With Detective Slocumb in hot pursuit, the girls are left with only visions of Thelma (Geena Davis) and Louise (Susan Lucci) to guide them.
Hollywood generally considers sequels as easy money. Consequently, rather than alienating fans of a movie by trying something new, filmmakers tend to serve up a rehashed version of the original. As a result, most sequels are merely faded carbon copies of the original film.
Periodically, though, someone takes a gamble. Sometimes it pays off; Hannibal is a perfect example. While much different than its predecessor (and critically panned), it still managed to find an audience and succeed at the box office, even with a new leading lady and a new director, Ridley Scott.
Perhaps coincidentally, Ridley hands the directing reins over to brother Tony Scott on a film that might not have seemed a likely candidate for a sequel. But Thelma & Louise 2 proves that original ideas can still be found in Hollywood.
The sequel picks up several years after the fatal trip of Thelma and Louise. The two have become local legends in their Arkansas hometown, to the chagrin of Detective Hal Slocumb (Harvey Keitel). When the local high school falls prey to a gun-wielding student (Eminem, in an outstanding debut), good girls Selma (Reese Witherspoon) and Bernice (Sara Gilbert) find themselves disillusioned with the town’s declaration of peace and unity. They decide to follow the trail of their idols, Thelma and Louise, and head for Mexico, taking the school gunman with them.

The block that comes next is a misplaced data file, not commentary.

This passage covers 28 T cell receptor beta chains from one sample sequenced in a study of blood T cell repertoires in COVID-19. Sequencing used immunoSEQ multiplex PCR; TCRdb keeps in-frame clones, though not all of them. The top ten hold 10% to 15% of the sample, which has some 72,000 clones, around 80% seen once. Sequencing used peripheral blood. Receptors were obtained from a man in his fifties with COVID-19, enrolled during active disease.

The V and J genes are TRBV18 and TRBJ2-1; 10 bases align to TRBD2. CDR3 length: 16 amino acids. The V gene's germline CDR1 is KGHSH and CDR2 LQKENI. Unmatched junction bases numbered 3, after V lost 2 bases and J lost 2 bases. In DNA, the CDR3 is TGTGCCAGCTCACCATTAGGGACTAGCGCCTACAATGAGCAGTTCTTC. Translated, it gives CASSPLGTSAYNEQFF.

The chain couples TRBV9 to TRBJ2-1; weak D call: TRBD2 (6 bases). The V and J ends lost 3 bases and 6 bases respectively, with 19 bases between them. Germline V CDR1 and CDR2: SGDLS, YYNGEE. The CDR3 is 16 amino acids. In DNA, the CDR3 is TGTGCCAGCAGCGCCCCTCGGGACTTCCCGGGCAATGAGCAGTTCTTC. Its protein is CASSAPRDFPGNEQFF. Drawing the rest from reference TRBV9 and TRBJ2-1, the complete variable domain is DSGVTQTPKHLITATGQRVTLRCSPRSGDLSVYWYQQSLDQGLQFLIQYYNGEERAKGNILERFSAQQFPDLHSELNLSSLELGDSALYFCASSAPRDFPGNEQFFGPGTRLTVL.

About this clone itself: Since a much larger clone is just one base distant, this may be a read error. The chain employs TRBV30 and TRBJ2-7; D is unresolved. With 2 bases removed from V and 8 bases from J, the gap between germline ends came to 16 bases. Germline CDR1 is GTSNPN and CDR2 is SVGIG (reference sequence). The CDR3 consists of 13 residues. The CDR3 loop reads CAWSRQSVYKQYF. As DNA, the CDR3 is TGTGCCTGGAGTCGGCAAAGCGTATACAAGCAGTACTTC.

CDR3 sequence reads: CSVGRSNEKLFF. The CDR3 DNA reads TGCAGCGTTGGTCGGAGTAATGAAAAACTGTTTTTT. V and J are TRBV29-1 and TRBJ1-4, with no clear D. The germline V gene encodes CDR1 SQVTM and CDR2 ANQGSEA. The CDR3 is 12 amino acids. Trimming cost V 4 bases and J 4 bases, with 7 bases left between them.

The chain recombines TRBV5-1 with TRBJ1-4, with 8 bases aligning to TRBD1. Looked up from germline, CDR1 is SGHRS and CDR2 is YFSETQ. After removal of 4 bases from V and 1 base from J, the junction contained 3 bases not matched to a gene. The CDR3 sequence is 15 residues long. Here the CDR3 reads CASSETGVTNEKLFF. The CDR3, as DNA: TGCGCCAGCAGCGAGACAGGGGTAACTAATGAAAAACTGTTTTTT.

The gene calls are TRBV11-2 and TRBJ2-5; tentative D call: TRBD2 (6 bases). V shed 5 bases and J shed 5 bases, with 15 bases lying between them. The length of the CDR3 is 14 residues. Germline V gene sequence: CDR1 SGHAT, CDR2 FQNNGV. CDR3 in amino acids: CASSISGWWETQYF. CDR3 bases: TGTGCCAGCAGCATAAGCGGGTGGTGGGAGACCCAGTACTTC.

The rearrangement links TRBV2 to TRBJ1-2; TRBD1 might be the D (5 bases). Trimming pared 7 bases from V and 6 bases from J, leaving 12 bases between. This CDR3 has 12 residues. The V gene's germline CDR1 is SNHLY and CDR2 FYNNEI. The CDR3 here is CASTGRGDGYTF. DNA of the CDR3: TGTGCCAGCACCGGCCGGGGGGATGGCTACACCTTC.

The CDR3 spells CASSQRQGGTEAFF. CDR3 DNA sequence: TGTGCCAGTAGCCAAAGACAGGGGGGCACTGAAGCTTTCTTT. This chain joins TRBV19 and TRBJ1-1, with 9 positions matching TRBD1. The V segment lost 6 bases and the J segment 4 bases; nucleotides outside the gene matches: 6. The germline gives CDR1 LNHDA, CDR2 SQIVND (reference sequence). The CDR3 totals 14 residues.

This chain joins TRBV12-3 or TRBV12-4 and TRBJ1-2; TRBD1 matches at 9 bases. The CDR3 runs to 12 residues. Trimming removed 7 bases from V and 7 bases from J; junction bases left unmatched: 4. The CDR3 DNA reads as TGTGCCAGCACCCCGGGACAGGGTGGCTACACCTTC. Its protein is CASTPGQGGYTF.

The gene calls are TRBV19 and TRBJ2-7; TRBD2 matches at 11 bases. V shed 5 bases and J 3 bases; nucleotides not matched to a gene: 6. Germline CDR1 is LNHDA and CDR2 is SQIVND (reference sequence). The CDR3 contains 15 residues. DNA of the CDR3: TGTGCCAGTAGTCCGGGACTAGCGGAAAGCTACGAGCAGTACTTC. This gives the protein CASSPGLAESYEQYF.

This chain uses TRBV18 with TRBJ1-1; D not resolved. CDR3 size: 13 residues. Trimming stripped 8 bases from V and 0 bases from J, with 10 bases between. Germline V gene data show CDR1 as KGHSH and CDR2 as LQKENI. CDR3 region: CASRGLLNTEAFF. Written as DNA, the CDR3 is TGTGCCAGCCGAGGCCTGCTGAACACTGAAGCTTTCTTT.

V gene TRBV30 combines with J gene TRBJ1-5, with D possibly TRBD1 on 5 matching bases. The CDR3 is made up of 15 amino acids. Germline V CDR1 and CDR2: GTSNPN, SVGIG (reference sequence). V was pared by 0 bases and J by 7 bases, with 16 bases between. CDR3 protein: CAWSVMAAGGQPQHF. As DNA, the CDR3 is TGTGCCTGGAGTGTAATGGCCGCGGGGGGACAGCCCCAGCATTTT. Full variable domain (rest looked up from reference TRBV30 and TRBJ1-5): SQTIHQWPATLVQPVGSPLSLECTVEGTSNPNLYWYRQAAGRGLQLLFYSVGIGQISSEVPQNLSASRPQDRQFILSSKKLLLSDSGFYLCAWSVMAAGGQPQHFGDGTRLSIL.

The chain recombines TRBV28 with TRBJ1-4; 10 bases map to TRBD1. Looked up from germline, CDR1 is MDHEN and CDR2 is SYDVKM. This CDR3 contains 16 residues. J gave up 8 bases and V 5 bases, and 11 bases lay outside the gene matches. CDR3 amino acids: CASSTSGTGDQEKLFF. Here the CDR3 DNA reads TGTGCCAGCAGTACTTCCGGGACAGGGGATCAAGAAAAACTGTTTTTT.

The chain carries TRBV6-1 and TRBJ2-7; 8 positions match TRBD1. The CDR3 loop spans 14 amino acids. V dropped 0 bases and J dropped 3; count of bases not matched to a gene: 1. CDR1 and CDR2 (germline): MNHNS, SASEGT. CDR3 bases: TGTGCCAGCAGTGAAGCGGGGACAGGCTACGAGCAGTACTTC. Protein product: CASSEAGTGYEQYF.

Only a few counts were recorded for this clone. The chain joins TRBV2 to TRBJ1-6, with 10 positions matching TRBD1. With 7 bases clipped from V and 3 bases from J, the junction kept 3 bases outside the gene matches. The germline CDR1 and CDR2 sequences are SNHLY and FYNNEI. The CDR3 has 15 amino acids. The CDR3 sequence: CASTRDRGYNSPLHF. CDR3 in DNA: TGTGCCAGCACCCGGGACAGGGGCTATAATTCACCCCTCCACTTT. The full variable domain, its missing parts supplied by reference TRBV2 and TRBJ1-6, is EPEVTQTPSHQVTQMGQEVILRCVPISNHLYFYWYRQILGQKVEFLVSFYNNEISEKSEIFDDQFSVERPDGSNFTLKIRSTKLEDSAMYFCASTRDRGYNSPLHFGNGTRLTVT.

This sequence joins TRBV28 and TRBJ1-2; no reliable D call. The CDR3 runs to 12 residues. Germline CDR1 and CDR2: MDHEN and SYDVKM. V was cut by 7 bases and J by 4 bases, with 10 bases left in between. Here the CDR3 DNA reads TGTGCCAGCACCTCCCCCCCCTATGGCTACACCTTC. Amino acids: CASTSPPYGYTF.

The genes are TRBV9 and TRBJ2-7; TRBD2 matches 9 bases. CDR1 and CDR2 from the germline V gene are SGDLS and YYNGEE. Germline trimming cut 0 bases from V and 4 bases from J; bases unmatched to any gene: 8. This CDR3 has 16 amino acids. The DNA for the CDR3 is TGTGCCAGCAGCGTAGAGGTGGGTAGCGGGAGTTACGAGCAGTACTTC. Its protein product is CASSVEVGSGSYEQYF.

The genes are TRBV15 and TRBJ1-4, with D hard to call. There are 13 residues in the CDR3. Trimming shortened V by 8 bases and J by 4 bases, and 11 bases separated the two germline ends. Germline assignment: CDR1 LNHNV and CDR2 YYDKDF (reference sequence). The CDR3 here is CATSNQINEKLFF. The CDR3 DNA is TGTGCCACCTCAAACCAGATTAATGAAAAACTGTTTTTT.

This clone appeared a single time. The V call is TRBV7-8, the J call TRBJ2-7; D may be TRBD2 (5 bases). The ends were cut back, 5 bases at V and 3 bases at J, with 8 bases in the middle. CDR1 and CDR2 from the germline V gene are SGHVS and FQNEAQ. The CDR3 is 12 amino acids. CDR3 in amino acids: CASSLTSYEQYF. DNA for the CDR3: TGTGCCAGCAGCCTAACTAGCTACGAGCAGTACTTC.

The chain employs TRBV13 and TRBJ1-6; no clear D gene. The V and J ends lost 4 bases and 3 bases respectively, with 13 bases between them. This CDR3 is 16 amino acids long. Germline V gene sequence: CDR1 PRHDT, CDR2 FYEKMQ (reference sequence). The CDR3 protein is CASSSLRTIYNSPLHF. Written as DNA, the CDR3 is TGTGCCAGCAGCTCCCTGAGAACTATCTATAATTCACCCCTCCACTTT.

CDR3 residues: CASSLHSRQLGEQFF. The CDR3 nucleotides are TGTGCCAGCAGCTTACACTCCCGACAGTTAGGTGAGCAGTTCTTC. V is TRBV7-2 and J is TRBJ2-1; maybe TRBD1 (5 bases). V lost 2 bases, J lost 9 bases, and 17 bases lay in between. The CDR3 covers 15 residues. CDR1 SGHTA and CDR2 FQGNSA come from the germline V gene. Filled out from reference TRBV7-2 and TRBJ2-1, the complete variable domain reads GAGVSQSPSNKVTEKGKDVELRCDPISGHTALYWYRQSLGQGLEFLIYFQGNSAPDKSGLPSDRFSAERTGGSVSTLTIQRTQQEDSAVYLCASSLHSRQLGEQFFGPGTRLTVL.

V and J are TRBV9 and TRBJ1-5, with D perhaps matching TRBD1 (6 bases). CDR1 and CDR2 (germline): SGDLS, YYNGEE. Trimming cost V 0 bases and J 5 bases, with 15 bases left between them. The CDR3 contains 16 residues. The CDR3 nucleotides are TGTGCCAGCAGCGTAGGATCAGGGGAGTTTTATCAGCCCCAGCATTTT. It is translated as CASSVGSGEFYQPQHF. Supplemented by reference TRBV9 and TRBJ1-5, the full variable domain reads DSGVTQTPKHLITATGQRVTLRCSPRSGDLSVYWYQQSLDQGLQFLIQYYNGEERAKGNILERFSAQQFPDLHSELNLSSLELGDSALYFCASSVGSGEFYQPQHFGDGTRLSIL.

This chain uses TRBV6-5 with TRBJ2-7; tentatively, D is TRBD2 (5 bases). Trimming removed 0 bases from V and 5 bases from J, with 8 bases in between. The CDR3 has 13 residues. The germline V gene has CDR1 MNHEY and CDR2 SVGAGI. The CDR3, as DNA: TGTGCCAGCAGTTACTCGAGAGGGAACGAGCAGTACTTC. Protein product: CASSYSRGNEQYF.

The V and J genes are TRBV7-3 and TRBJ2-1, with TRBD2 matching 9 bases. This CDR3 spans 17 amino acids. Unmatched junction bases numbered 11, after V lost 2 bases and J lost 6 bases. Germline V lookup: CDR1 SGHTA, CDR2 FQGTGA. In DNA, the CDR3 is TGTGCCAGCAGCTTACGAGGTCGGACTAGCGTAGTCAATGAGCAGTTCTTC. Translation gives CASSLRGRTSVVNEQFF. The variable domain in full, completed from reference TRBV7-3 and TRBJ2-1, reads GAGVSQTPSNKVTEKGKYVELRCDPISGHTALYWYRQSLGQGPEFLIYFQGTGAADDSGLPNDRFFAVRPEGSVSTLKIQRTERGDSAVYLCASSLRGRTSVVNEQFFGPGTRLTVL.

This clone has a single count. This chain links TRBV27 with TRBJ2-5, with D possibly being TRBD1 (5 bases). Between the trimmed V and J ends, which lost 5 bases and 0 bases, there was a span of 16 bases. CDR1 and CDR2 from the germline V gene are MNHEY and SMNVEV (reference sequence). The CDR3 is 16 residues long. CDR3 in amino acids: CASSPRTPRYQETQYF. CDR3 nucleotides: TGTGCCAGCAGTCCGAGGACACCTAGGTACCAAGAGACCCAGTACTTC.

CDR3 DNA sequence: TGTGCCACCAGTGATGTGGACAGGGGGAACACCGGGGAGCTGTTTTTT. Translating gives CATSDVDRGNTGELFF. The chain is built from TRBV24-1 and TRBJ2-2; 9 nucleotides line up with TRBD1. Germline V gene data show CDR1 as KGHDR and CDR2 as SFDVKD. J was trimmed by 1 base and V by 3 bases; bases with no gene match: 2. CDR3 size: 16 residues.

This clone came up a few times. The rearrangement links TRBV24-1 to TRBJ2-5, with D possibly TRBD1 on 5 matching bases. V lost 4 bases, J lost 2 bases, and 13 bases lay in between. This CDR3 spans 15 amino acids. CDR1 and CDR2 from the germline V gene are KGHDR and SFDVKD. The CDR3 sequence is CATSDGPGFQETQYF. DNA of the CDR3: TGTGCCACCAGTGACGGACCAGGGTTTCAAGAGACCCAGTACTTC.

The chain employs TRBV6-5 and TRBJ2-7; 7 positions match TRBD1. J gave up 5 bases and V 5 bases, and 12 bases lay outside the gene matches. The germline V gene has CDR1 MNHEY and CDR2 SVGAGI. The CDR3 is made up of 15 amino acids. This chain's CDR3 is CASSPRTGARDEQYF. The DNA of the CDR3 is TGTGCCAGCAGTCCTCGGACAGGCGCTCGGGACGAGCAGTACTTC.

Scott, director of such action classics as Top Gun and The Last Boy Scout, pumps up the adrenaline in this cross-country chase. With Detective Slocumb in hot pursuit, the girls are left with only visions of Thelma (Geena Davis) and Louise (Susan Lucci) to guide them. Selma and Bernice soon develop a spiritual connection with the two pioneering ladies, who visit them in dreams. Ultimately, the girls face a choice not unlike that of their heroes.
Witherspoon dazzles as the newly independent Selma, and Gilbert is terrific as the wisecracking Bernice. But the real breakout is Eminem as a gay student pushed to violence by intolerant peers. He shows a depth and range that assure numerous accolades – and future film roles. Unfortunatley, scheduling conflicts kept Susan Sarandon from reprising her Academy-Award-nominated role as Louise, but Lucci actually brings a gritty determination to the role that was missing from Sarandon’s performance.
The best thing about Thelma & Louise 2 is it avoids the traps of most sequels. It is its own movie; with its own story and style. I’m telling you, it’s going to be great, if they ever get around to making it.
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